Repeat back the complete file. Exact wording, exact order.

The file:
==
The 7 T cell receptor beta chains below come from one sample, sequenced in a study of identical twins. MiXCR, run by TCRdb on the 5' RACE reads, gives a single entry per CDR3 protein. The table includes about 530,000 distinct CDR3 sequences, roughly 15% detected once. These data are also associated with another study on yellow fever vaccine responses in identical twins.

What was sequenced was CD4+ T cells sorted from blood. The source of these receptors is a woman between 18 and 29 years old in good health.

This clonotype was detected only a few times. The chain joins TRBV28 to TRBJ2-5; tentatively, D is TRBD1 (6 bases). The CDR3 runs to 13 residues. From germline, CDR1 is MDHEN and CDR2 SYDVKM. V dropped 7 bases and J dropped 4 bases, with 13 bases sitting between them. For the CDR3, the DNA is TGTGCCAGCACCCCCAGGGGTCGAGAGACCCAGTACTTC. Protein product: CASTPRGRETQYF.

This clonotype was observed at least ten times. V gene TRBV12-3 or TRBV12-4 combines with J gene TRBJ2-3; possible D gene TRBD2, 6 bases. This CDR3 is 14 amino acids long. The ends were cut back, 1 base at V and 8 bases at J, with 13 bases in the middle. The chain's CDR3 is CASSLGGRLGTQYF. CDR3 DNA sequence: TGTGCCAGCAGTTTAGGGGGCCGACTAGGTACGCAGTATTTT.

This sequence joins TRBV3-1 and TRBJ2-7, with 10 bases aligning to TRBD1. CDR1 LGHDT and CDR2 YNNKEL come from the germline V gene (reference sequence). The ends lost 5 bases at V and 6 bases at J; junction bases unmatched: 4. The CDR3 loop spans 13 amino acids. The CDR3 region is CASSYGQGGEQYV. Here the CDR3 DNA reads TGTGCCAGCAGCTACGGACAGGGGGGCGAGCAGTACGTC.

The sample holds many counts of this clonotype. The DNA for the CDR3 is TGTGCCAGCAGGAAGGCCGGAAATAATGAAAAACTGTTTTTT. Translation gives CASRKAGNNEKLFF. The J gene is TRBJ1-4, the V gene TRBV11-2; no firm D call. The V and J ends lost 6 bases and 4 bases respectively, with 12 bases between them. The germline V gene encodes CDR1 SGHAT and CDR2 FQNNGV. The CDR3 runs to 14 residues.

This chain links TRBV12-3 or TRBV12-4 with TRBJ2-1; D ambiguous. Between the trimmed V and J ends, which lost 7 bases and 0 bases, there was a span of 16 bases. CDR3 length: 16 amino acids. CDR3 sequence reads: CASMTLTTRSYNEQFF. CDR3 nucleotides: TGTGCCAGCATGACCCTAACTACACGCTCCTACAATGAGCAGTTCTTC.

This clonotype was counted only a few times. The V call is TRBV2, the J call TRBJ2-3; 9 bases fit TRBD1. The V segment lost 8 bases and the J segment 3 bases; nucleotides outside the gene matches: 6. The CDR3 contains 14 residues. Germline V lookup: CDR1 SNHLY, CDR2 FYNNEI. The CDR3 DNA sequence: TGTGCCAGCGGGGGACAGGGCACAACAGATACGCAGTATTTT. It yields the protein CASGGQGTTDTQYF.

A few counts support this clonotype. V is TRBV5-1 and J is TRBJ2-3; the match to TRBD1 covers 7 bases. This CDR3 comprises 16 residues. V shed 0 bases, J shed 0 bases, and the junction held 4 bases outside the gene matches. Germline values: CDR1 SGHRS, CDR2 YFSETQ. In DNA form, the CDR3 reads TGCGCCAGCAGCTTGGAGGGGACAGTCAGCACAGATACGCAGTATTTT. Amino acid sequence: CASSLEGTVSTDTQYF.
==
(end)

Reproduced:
The 7 T cell receptor beta chains below come from one sample, sequenced in a study of identical twins. MiXCR, run by TCRdb on the 5' RACE reads, gives a single entry per CDR3 protein. The table includes about 530,000 distinct CDR3 sequences, roughly 15% detected once. These data are also associated with another study on yellow fever vaccine responses in identical twins.

What was sequenced was CD4+ T cells sorted from blood. The source of these receptors is a woman between 18 and 29 years old in good health.

This clonotype was detected only a few times. The chain joins TRBV28 to TRBJ2-5; tentatively, D is TRBD1 (6 bases). The CDR3 runs to 13 residues. From germline, CDR1 is MDHEN and CDR2 SYDVKM. V dropped 7 bases and J dropped 4 bases, with 13 bases sitting between them. For the CDR3, the DNA is TGTGCCAGCACCCCCAGGGGTCGAGAGACCCAGTACTTC. Protein product: CASTPRGRETQYF.

This clonotype was observed at least ten times. V gene TRBV12-3 or TRBV12-4 combines with J gene TRBJ2-3; possible D gene TRBD2, 6 bases. This CDR3 is 14 amino acids long. The ends were cut back, 1 base at V and 8 bases at J, with 13 bases in the middle. The chain's CDR3 is CASSLGGRLGTQYF. CDR3 DNA sequence: TGTGCCAGCAGTTTAGGGGGCCGACTAGGTACGCAGTATTTT.

This sequence joins TRBV3-1 and TRBJ2-7, with 10 bases aligning to TRBD1. CDR1 LGHDT and CDR2 YNNKEL come from the germline V gene (reference sequence). The ends lost 5 bases at V and 6 bases at J; junction bases unmatched: 4. The CDR3 loop spans 13 amino acids. The CDR3 region is CASSYGQGGEQYV. Here the CDR3 DNA reads TGTGCCAGCAGCTACGGACAGGGGGGCGAGCAGTACGTC.

The sample holds many counts of this clonotype. The DNA for the CDR3 is TGTGCCAGCAGGAAGGCCGGAAATAATGAAAAACTGTTTTTT. Translation gives CASRKAGNNEKLFF. The J gene is TRBJ1-4, the V gene TRBV11-2; no firm D call. The V and J ends lost 6 bases and 4 bases respectively, with 12 bases between them. The germline V gene encodes CDR1 SGHAT and CDR2 FQNNGV. The CDR3 runs to 14 residues.

This chain links TRBV12-3 or TRBV12-4 with TRBJ2-1; D ambiguous. Between the trimmed V and J ends, which lost 7 bases and 0 bases, there was a span of 16 bases. CDR3 length: 16 amino acids. CDR3 sequence reads: CASMTLTTRSYNEQFF. CDR3 nucleotides: TGTGCCAGCATGACCCTAACTACACGCTCCTACAATGAGCAGTTCTTC.

This clonotype was counted only a few times. The V call is TRBV2, the J call TRBJ2-3; 9 bases fit TRBD1. The V segment lost 8 bases and the J segment 3 bases; nucleotides outside the gene matches: 6. The CDR3 contains 14 residues. Germline V lookup: CDR1 SNHLY, CDR2 FYNNEI. The CDR3 DNA sequence: TGTGCCAGCGGGGGACAGGGCACAACAGATACGCAGTATTTT. It yields the protein CASGGQGTTDTQYF.

A few counts support this clonotype. V is TRBV5-1 and J is TRBJ2-3; the match to TRBD1 covers 7 bases. This CDR3 comprises 16 residues. V shed 0 bases, J shed 0 bases, and the junction held 4 bases outside the gene matches. Germline values: CDR1 SGHRS, CDR2 YFSETQ. In DNA form, the CDR3 reads TGCGCCAGCAGCTTGGAGGGGACAGTCAGCACAGATACGCAGTATTTT. Amino acid sequence: CASSLEGTVSTDTQYF.